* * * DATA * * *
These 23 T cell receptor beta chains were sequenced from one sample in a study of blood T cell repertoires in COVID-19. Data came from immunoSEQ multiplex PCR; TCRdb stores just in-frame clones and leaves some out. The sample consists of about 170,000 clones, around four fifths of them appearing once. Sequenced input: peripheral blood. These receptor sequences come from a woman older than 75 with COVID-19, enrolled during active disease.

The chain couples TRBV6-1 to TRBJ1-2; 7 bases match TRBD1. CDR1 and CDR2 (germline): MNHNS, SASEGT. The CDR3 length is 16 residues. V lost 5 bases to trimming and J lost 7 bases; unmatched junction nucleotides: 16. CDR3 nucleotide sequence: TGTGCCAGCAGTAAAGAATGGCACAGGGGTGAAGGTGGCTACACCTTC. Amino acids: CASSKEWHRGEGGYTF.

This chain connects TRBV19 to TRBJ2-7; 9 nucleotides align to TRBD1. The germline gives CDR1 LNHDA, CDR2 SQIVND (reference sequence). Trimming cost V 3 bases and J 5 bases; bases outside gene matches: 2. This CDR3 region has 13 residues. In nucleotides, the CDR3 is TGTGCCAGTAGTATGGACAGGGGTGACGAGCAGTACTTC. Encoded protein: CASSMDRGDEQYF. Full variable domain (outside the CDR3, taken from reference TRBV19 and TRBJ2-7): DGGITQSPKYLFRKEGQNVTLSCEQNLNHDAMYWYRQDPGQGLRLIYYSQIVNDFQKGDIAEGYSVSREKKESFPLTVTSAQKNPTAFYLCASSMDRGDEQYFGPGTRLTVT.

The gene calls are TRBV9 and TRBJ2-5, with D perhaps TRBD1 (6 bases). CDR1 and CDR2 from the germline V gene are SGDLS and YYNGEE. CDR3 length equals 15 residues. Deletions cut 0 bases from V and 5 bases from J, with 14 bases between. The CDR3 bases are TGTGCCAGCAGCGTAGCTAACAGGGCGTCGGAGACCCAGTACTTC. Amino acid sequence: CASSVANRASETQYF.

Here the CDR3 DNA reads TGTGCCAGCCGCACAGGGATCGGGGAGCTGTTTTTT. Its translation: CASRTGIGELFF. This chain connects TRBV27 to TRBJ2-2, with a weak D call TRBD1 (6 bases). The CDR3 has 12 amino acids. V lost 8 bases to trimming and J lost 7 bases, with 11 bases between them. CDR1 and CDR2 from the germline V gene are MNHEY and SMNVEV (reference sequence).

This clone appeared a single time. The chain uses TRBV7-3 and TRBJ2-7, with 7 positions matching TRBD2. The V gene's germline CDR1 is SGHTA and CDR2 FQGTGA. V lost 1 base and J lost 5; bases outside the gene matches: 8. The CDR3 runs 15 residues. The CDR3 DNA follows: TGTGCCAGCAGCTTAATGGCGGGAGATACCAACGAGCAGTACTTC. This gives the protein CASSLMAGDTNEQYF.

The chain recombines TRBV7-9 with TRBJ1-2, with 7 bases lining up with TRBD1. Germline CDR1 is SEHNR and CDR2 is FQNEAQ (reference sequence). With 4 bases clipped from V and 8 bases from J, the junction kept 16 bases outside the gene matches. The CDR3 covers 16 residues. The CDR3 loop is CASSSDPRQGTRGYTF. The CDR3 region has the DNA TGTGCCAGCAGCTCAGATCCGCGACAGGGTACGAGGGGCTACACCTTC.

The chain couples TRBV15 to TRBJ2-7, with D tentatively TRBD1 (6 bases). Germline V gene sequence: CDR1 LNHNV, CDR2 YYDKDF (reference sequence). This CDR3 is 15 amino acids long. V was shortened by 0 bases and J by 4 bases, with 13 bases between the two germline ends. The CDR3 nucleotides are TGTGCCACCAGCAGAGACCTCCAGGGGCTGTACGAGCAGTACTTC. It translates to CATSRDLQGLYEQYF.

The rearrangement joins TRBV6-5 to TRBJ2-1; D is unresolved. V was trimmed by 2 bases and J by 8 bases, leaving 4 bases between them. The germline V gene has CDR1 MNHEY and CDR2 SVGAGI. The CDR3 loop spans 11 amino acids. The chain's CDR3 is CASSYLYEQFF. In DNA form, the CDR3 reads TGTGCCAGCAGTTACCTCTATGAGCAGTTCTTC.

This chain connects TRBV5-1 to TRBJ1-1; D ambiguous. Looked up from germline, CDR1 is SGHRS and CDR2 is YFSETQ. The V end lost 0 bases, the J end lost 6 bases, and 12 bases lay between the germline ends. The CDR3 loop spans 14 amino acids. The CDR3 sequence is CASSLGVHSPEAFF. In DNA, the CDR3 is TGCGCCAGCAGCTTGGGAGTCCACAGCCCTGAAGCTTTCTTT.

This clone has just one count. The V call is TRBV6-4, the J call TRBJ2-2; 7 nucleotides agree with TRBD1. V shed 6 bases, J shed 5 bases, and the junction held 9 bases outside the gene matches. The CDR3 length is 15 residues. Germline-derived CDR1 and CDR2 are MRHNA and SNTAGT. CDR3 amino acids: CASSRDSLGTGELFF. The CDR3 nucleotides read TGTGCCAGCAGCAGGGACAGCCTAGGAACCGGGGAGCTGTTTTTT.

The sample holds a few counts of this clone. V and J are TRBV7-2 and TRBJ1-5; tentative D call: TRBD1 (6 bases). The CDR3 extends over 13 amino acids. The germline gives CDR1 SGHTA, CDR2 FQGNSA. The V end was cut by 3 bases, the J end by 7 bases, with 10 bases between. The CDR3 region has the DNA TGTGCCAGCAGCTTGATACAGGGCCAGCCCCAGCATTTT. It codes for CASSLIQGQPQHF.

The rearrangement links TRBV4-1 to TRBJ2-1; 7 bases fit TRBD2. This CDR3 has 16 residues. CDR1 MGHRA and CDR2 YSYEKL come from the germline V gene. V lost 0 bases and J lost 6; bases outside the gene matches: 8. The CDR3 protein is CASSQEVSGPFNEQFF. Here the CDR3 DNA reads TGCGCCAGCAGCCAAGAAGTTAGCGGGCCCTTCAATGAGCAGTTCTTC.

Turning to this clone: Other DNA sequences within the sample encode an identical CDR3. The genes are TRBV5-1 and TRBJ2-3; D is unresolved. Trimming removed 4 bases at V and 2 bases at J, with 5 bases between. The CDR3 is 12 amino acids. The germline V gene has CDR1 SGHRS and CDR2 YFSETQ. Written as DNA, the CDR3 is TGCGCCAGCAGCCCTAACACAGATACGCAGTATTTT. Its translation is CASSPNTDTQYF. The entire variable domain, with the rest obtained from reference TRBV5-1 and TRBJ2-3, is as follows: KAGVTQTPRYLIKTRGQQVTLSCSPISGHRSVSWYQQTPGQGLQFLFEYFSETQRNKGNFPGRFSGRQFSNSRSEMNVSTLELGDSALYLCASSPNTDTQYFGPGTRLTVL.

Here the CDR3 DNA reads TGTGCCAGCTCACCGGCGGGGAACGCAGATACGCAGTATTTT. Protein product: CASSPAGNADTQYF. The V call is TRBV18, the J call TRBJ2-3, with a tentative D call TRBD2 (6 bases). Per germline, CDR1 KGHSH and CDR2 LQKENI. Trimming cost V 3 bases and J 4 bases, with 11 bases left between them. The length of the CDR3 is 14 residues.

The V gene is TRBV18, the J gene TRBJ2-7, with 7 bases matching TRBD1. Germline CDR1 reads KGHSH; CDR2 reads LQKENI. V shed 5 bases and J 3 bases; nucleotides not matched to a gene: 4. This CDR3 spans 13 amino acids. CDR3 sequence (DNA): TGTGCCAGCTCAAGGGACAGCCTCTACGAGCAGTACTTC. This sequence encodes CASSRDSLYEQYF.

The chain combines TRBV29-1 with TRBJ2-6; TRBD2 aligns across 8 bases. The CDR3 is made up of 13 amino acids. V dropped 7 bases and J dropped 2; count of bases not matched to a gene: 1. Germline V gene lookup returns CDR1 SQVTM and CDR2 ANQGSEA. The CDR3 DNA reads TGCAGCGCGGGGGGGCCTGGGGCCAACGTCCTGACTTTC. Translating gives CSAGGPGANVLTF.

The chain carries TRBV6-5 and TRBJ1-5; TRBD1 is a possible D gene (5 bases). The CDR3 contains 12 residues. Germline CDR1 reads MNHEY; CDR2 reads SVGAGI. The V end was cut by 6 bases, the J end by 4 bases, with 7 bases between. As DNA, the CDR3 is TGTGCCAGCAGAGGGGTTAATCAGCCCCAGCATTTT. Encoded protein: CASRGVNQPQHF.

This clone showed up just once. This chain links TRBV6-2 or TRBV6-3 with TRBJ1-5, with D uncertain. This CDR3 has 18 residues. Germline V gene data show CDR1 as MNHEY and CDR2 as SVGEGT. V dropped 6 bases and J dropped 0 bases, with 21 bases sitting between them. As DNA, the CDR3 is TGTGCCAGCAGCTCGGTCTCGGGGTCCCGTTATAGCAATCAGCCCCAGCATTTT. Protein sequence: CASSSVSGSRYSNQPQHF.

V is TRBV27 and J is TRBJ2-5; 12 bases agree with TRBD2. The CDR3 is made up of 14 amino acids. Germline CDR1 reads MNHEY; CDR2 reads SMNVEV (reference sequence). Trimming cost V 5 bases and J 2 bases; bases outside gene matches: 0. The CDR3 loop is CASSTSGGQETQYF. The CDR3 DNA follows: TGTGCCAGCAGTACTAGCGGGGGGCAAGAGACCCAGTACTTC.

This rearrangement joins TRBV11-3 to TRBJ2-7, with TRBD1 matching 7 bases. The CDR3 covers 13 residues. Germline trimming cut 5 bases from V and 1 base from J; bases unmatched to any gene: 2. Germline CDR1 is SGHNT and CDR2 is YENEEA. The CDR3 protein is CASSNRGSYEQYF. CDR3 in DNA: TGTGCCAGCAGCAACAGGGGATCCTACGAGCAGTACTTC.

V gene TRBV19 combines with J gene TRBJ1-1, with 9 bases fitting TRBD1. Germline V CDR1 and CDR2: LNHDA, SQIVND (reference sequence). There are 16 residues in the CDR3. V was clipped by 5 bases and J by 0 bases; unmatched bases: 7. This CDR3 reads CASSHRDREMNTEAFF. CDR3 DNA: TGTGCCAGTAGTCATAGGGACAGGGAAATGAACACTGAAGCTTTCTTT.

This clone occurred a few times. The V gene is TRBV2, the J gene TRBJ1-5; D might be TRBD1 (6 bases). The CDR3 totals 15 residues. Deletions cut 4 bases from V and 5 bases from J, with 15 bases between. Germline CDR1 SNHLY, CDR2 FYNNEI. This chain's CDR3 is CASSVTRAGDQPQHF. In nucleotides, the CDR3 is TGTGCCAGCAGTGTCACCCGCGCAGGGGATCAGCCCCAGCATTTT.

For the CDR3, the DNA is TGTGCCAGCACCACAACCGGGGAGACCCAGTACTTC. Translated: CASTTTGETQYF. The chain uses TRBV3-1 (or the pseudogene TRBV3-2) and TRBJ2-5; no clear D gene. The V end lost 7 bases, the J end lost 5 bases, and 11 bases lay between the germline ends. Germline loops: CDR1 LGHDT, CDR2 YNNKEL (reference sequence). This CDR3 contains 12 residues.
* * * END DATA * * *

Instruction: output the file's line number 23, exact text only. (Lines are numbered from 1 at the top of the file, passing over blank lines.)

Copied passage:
This clone occurred a few times. The V gene is TRBV2, the J gene TRBJ1-5; D might be TRBD1 (6 bases). The CDR3 totals 15 residues. Deletions cut 4 bases from V and 5 bases from J, with 15 bases between. Germline CDR1 SNHLY, CDR2 FYNNEI. This chain's CDR3 is CASSVTRAGDQPQHF. In nucleotides, the CDR3 is TGTGCCAGCAGTGTCACCCGCGCAGGGGATCAGCCCCAGCATTTT.